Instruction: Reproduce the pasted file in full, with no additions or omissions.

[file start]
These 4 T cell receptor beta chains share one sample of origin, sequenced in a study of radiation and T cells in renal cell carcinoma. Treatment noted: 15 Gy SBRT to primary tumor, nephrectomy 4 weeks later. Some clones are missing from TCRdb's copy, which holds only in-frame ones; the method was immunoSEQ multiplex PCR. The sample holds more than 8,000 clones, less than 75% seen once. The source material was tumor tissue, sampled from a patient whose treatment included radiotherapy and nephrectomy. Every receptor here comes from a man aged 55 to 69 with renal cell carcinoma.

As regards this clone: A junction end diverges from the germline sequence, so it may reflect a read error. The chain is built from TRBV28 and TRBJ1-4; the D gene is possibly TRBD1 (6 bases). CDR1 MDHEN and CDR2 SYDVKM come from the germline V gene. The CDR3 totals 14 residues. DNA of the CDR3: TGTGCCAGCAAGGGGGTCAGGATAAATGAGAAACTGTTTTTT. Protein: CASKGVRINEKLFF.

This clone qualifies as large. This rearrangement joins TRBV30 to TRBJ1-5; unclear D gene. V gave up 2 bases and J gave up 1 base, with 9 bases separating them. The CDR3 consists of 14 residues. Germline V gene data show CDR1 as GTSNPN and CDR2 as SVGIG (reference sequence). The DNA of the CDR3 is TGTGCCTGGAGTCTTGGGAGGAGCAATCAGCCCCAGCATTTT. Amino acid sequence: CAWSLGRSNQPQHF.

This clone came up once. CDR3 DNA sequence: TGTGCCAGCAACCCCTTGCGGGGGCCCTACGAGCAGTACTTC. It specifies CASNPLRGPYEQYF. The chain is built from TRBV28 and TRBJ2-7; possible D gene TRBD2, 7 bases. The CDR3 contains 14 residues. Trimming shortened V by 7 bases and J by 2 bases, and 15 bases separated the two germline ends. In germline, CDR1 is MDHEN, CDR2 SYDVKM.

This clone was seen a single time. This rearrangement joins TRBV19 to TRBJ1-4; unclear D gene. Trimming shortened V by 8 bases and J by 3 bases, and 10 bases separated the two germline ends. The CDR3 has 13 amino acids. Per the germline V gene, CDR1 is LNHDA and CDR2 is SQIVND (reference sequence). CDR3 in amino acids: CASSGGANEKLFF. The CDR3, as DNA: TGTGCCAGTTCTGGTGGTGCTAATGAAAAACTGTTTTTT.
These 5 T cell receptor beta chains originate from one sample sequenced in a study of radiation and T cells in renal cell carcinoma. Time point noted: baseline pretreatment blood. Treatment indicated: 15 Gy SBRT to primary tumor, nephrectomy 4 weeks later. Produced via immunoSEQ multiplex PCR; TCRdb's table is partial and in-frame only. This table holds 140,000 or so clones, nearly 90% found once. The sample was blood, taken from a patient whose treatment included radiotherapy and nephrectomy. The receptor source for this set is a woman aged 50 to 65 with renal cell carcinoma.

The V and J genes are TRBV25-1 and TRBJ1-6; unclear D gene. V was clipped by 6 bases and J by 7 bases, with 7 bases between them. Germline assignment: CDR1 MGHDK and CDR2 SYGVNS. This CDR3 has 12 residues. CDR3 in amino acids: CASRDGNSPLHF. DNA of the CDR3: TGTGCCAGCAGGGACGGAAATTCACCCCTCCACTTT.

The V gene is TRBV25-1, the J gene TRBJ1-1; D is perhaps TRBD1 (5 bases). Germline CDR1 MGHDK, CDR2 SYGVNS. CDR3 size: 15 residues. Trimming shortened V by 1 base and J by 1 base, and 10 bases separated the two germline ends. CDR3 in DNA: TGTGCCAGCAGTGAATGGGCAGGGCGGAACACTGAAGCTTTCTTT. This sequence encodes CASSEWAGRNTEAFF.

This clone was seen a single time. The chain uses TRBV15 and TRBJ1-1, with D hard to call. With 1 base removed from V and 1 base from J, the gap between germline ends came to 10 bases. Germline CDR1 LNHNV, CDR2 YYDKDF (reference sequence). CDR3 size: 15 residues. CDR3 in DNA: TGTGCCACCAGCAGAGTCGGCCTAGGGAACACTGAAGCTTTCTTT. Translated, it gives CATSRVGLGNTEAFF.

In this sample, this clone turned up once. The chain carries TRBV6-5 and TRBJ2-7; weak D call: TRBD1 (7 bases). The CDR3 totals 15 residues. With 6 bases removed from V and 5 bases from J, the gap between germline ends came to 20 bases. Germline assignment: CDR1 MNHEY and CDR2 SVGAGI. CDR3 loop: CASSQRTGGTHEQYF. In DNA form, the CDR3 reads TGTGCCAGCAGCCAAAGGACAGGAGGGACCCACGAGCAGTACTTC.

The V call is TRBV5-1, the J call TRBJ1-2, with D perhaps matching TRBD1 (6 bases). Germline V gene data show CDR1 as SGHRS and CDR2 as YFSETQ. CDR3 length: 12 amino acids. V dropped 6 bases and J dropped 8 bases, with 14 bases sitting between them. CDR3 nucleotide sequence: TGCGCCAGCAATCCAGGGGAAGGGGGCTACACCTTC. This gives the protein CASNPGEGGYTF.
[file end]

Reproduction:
These 4 T cell receptor beta chains share one sample of origin, sequenced in a study of radiation and T cells in renal cell carcinoma. Treatment noted: 15 Gy SBRT to primary tumor, nephrectomy 4 weeks later. Some clones are missing from TCRdb's copy, which holds only in-frame ones; the method was immunoSEQ multiplex PCR. The sample holds more than 8,000 clones, less than 75% seen once. The source material was tumor tissue, sampled from a patient whose treatment included radiotherapy and nephrectomy. Every receptor here comes from a man aged 55 to 69 with renal cell carcinoma.

As regards this clone: A junction end diverges from the germline sequence, so it may reflect a read error. The chain is built from TRBV28 and TRBJ1-4; the D gene is possibly TRBD1 (6 bases). CDR1 MDHEN and CDR2 SYDVKM come from the germline V gene. The CDR3 totals 14 residues. DNA of the CDR3: TGTGCCAGCAAGGGGGTCAGGATAAATGAGAAACTGTTTTTT. Protein: CASKGVRINEKLFF.

This clone qualifies as large. This rearrangement joins TRBV30 to TRBJ1-5; unclear D gene. V gave up 2 bases and J gave up 1 base, with 9 bases separating them. The CDR3 consists of 14 residues. Germline V gene data show CDR1 as GTSNPN and CDR2 as SVGIG (reference sequence). The DNA of the CDR3 is TGTGCCTGGAGTCTTGGGAGGAGCAATCAGCCCCAGCATTTT. Amino acid sequence: CAWSLGRSNQPQHF.

This clone came up once. CDR3 DNA sequence: TGTGCCAGCAACCCCTTGCGGGGGCCCTACGAGCAGTACTTC. It specifies CASNPLRGPYEQYF. The chain is built from TRBV28 and TRBJ2-7; possible D gene TRBD2, 7 bases. The CDR3 contains 14 residues. Trimming shortened V by 7 bases and J by 2 bases, and 15 bases separated the two germline ends. In germline, CDR1 is MDHEN, CDR2 SYDVKM.

This clone was seen a single time. This rearrangement joins TRBV19 to TRBJ1-4; unclear D gene. Trimming shortened V by 8 bases and J by 3 bases, and 10 bases separated the two germline ends. The CDR3 has 13 amino acids. Per the germline V gene, CDR1 is LNHDA and CDR2 is SQIVND (reference sequence). CDR3 in amino acids: CASSGGANEKLFF. The CDR3, as DNA: TGTGCCAGTTCTGGTGGTGCTAATGAAAAACTGTTTTTT.
These 5 T cell receptor beta chains originate from one sample sequenced in a study of radiation and T cells in renal cell carcinoma. Time point noted: baseline pretreatment blood. Treatment indicated: 15 Gy SBRT to primary tumor, nephrectomy 4 weeks later. Produced via immunoSEQ multiplex PCR; TCRdb's table is partial and in-frame only. This table holds 140,000 or so clones, nearly 90% found once. The sample was blood, taken from a patient whose treatment included radiotherapy and nephrectomy. The receptor source for this set is a woman aged 50 to 65 with renal cell carcinoma.

The V and J genes are TRBV25-1 and TRBJ1-6; unclear D gene. V was clipped by 6 bases and J by 7 bases, with 7 bases between them. Germline assignment: CDR1 MGHDK and CDR2 SYGVNS. This CDR3 has 12 residues. CDR3 in amino acids: CASRDGNSPLHF. DNA of the CDR3: TGTGCCAGCAGGGACGGAAATTCACCCCTCCACTTT.

The V gene is TRBV25-1, the J gene TRBJ1-1; D is perhaps TRBD1 (5 bases). Germline CDR1 MGHDK, CDR2 SYGVNS. CDR3 size: 15 residues. Trimming shortened V by 1 base and J by 1 base, and 10 bases separated the two germline ends. CDR3 in DNA: TGTGCCAGCAGTGAATGGGCAGGGCGGAACACTGAAGCTTTCTTT. This sequence encodes CASSEWAGRNTEAFF.

This clone was seen a single time. The chain uses TRBV15 and TRBJ1-1, with D hard to call. With 1 base removed from V and 1 base from J, the gap between germline ends came to 10 bases. Germline CDR1 LNHNV, CDR2 YYDKDF (reference sequence). CDR3 size: 15 residues. CDR3 in DNA: TGTGCCACCAGCAGAGTCGGCCTAGGGAACACTGAAGCTTTCTTT. Translated, it gives CATSRVGLGNTEAFF.

In this sample, this clone turned up once. The chain carries TRBV6-5 and TRBJ2-7; weak D call: TRBD1 (7 bases). The CDR3 totals 15 residues. With 6 bases removed from V and 5 bases from J, the gap between germline ends came to 20 bases. Germline assignment: CDR1 MNHEY and CDR2 SVGAGI. CDR3 loop: CASSQRTGGTHEQYF. In DNA form, the CDR3 reads TGTGCCAGCAGCCAAAGGACAGGAGGGACCCACGAGCAGTACTTC.

The V call is TRBV5-1, the J call TRBJ1-2, with D perhaps matching TRBD1 (6 bases). Germline V gene data show CDR1 as SGHRS and CDR2 as YFSETQ. CDR3 length: 12 amino acids. V dropped 6 bases and J dropped 8 bases, with 14 bases sitting between them. CDR3 nucleotide sequence: TGCGCCAGCAATCCAGGGGAAGGGGGCTACACCTTC. This gives the protein CASNPGEGGYTF.